By Southern Baptist Convention rules this was grounds for public execution. I’ve lost many good friends whose bodies were never found when they appeared in church without cufflinks.

We wandered toward a pew. We sat in the back. The lady next to me was elderly. She looked like every church woman you’ve ever known. Sky blue dress. White hair. I spoke to her to break the ice. She ignored me. I felt so ashamed.

Was it the way I smelled? Did I offend? I…

It is the twenty-third day of our quarantine and I thought I would go fishing. I am using an old Mepps spinner on a junky fishing rod.

So far, I haven’t caught anything but a sunburn and a 7UP bottle. About a hundred yards from me, I see an older man fishing alongside a little boy. I wave at them. They wave back.

And I am catapulted backward a hundred years.

I was a kid. I was sitting between my old man and my grandfather. There was a lake before us. Dark green water. Lots of frogs.

My grandfather was country people, just like everyone’s grandfather was. We held fishing rods. Mine was an el-cheapo from Kmart. My grandfather’s was bamboo, with Dacron fishing line.

Granddaddy sat on a rock, holding his rod. He was a stoic. War makes men that way. He was tying a spinner onto the end of his line. I remember this with startling clarity because his hands were so old. I marveled at how those fingers could be so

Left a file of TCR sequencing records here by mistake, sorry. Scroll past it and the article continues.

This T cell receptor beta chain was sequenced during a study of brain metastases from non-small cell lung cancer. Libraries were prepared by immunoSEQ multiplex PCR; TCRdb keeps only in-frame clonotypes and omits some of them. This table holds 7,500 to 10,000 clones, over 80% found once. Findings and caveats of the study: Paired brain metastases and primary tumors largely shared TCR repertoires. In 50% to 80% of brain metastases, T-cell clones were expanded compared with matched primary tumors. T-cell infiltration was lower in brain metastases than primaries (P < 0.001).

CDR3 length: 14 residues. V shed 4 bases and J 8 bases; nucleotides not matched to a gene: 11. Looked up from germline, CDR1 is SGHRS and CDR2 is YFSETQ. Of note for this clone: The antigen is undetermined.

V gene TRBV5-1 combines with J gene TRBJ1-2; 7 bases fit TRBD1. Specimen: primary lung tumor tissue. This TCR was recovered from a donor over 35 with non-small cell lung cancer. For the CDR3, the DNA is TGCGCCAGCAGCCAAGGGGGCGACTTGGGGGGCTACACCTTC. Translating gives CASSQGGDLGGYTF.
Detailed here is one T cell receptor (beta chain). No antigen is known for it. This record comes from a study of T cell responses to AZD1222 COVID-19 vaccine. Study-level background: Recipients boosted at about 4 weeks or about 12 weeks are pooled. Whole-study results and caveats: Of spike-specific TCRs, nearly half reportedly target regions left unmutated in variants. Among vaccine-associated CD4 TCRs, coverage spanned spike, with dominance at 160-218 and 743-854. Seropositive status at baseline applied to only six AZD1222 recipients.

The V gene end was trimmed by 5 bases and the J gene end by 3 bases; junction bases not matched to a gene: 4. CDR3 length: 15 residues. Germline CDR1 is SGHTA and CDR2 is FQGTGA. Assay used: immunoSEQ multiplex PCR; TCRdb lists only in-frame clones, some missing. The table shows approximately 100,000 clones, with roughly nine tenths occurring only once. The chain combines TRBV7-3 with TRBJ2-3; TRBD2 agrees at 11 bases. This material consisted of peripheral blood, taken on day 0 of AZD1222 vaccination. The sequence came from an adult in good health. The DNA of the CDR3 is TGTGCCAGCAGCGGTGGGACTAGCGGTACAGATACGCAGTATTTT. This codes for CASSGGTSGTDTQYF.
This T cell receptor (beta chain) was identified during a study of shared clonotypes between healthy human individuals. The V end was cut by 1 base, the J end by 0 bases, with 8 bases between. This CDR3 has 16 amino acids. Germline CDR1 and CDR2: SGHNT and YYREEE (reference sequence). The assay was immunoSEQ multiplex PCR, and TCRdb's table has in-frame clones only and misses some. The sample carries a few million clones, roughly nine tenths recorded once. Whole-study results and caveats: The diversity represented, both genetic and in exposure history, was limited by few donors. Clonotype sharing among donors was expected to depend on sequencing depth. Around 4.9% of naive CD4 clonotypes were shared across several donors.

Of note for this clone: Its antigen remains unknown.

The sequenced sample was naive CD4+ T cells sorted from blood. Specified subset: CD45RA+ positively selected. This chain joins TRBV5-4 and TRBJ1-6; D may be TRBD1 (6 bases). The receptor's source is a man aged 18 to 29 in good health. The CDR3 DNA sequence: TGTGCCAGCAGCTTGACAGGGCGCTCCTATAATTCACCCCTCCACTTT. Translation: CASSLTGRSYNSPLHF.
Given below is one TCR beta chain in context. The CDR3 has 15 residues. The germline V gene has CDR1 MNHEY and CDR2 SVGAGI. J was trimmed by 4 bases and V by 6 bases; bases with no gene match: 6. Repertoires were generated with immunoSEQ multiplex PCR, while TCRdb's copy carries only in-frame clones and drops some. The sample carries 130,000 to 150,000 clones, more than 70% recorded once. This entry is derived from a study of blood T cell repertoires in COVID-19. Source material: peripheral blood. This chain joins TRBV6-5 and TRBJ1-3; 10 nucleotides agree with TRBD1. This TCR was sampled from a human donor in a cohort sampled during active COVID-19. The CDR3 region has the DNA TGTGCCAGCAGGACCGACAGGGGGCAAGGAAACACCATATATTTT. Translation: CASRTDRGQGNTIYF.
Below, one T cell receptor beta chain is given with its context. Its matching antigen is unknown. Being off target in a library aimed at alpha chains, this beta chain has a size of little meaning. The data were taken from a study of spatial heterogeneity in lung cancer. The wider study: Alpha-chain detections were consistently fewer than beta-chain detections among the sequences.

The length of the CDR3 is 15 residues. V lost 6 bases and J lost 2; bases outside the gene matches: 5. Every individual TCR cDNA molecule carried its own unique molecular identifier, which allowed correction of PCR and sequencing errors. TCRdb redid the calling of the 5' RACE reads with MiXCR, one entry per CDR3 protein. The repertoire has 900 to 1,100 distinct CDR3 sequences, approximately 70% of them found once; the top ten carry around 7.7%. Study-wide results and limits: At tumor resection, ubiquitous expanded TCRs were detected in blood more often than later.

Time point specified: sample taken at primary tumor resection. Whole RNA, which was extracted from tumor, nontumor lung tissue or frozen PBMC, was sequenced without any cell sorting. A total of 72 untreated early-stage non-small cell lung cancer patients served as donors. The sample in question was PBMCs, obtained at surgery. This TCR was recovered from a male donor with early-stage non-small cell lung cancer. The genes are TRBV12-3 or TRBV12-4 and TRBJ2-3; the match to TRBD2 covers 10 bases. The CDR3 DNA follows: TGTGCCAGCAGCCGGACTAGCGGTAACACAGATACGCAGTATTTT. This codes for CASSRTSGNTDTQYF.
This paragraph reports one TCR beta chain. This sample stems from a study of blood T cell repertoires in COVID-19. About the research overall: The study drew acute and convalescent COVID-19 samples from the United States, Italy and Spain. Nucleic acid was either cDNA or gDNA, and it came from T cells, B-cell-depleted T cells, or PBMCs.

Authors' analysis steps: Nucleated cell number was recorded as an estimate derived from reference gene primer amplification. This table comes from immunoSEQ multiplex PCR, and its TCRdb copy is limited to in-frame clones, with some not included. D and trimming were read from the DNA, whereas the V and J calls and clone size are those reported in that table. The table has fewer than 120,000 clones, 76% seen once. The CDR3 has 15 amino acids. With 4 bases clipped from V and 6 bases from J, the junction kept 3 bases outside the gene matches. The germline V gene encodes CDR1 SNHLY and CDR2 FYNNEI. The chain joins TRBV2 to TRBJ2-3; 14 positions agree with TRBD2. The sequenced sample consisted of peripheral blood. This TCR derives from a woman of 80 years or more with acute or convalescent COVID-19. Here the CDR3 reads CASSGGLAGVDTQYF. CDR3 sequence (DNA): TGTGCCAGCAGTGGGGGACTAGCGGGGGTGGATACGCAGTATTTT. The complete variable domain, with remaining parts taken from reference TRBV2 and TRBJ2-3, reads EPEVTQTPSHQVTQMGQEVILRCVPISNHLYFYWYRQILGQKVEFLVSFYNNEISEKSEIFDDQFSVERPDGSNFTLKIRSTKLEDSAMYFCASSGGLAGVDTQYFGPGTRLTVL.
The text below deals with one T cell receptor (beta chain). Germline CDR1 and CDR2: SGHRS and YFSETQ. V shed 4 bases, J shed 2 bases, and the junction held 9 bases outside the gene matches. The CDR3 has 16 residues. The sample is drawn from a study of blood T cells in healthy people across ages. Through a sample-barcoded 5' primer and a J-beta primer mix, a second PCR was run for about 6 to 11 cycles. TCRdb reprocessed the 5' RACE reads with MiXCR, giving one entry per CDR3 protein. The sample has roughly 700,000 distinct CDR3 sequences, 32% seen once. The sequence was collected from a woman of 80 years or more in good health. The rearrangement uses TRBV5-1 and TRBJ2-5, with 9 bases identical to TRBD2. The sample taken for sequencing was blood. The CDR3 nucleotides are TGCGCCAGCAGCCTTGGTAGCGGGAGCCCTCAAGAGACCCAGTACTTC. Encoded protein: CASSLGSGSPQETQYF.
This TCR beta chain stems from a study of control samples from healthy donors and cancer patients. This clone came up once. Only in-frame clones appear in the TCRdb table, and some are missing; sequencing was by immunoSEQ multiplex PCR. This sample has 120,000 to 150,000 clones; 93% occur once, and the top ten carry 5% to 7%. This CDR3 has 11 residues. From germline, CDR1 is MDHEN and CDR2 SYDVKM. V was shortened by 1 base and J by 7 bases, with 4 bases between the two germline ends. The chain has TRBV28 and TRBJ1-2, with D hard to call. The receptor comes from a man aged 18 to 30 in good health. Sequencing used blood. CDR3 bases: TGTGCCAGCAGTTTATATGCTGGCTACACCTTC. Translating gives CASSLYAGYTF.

Daddy whispered into my ear, “Guess he's done with worms, he means business, by dog, that’s a Mepps spinner.”

By dog. We really talked like that. We also said things like, “I’ll be dogged,” and the ever popular “Doggone it.” These were beautiful words. Like cuss words, only you could use them around company.

It’s funny what you remember. His fishing rod was made of reddish bamboo, his reel looked older than an Egyptian sarcophagus. There was no telling how old it was. It didn’t look like the crummy kid-rods all my friends all had.

My Pocket Fisherman rod, for instance, was basically a piece of refuse. If you caught anything over ten ounces the rod snapped in two, you fell in the water, got bit by a water moccasin, and you died right there.

He wore one of those hats that looked like it…


I am really afraid of this virus that I basically haven’t even slept at night for weeks. No matter how much I try to stop thinking about it, it’s all I think about, and I am always worried about stuff. My mother died last year, and I am living with my grandma.



What I’m about to say is going to make no sense, so bear with me. If you can hang in there until the end of this column, you’ll win a free toaster oven.

Think about it like this:

Pretend that you have a rabid squirrel living inside your head. Got it? Good.

This squirrel is your brain. This is not an analogy. Modern science has actually proven that human nervous systems are all controlled by small crazed furry rodents who behave as though they are on their fifth cup of coffee.

Your personal squirrel is CRAZY! He’s always running in circles. He’s never at ease.